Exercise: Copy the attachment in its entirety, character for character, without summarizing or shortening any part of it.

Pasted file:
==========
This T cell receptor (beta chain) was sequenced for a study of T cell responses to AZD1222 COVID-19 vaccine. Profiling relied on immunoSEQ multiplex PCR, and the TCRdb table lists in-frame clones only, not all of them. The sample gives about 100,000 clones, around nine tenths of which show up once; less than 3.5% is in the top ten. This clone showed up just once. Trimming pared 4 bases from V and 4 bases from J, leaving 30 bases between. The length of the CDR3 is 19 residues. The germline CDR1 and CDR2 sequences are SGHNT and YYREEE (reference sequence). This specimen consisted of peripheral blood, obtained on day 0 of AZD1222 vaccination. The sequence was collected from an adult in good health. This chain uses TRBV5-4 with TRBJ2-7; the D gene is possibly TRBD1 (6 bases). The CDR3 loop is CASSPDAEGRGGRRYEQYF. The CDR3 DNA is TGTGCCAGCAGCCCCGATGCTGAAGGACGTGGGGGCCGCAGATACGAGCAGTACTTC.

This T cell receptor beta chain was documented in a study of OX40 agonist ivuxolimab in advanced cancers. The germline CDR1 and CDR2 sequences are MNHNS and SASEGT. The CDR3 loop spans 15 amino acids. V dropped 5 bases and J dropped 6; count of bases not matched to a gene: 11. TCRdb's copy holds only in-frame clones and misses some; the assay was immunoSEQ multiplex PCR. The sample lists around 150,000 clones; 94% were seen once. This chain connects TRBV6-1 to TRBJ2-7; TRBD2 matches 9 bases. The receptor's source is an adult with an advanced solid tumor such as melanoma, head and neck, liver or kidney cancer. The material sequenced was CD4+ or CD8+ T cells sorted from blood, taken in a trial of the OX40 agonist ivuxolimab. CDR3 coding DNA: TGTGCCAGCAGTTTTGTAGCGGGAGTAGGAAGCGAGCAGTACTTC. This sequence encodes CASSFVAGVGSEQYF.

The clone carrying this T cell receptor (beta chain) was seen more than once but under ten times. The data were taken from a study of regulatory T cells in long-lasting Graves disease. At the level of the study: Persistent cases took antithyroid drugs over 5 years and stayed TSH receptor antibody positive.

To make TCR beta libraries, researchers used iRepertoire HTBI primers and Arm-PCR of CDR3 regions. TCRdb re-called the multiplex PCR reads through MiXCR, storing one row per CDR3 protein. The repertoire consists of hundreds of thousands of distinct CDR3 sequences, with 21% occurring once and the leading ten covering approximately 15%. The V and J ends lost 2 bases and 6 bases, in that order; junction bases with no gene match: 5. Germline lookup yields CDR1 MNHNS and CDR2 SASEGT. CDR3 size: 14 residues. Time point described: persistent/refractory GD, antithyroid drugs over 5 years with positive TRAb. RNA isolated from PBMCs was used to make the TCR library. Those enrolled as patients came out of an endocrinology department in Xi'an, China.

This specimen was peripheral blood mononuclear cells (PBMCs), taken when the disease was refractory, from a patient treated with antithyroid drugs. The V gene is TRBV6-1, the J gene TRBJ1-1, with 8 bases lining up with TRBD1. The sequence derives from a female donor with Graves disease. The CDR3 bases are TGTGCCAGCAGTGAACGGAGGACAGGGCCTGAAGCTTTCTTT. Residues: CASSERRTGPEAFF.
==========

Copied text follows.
This T cell receptor (beta chain) was sequenced for a study of T cell responses to AZD1222 COVID-19 vaccine. Profiling relied on immunoSEQ multiplex PCR, and the TCRdb table lists in-frame clones only, not all of them. The sample gives about 100,000 clones, around nine tenths of which show up once; less than 3.5% is in the top ten. This clone showed up just once. Trimming pared 4 bases from V and 4 bases from J, leaving 30 bases between. The length of the CDR3 is 19 residues. The germline CDR1 and CDR2 sequences are SGHNT and YYREEE (reference sequence). This specimen consisted of peripheral blood, obtained on day 0 of AZD1222 vaccination. The sequence was collected from an adult in good health. This chain uses TRBV5-4 with TRBJ2-7; the D gene is possibly TRBD1 (6 bases). The CDR3 loop is CASSPDAEGRGGRRYEQYF. The CDR3 DNA is TGTGCCAGCAGCCCCGATGCTGAAGGACGTGGGGGCCGCAGATACGAGCAGTACTTC.

This T cell receptor beta chain was documented in a study of OX40 agonist ivuxolimab in advanced cancers. The germline CDR1 and CDR2 sequences are MNHNS and SASEGT. The CDR3 loop spans 15 amino acids. V dropped 5 bases and J dropped 6; count of bases not matched to a gene: 11. TCRdb's copy holds only in-frame clones and misses some; the assay was immunoSEQ multiplex PCR. The sample lists around 150,000 clones; 94% were seen once. This chain connects TRBV6-1 to TRBJ2-7; TRBD2 matches 9 bases. The receptor's source is an adult with an advanced solid tumor such as melanoma, head and neck, liver or kidney cancer. The material sequenced was CD4+ or CD8+ T cells sorted from blood, taken in a trial of the OX40 agonist ivuxolimab. CDR3 coding DNA: TGTGCCAGCAGTTTTGTAGCGGGAGTAGGAAGCGAGCAGTACTTC. This sequence encodes CASSFVAGVGSEQYF.

The clone carrying this T cell receptor (beta chain) was seen more than once but under ten times. The data were taken from a study of regulatory T cells in long-lasting Graves disease. At the level of the study: Persistent cases took antithyroid drugs over 5 years and stayed TSH receptor antibody positive.

To make TCR beta libraries, researchers used iRepertoire HTBI primers and Arm-PCR of CDR3 regions. TCRdb re-called the multiplex PCR reads through MiXCR, storing one row per CDR3 protein. The repertoire consists of hundreds of thousands of distinct CDR3 sequences, with 21% occurring once and the leading ten covering approximately 15%. The V and J ends lost 2 bases and 6 bases, in that order; junction bases with no gene match: 5. Germline lookup yields CDR1 MNHNS and CDR2 SASEGT. CDR3 size: 14 residues. Time point described: persistent/refractory GD, antithyroid drugs over 5 years with positive TRAb. RNA isolated from PBMCs was used to make the TCR library. Those enrolled as patients came out of an endocrinology department in Xi'an, China.

This specimen was peripheral blood mononuclear cells (PBMCs), taken when the disease was refractory, from a patient treated with antithyroid drugs. The V gene is TRBV6-1, the J gene TRBJ1-1, with 8 bases lining up with TRBD1. The sequence derives from a female donor with Graves disease. The CDR3 bases are TGTGCCAGCAGTGAACGGAGGACAGGGCCTGAAGCTTTCTTT. Residues: CASSERRTGPEAFF.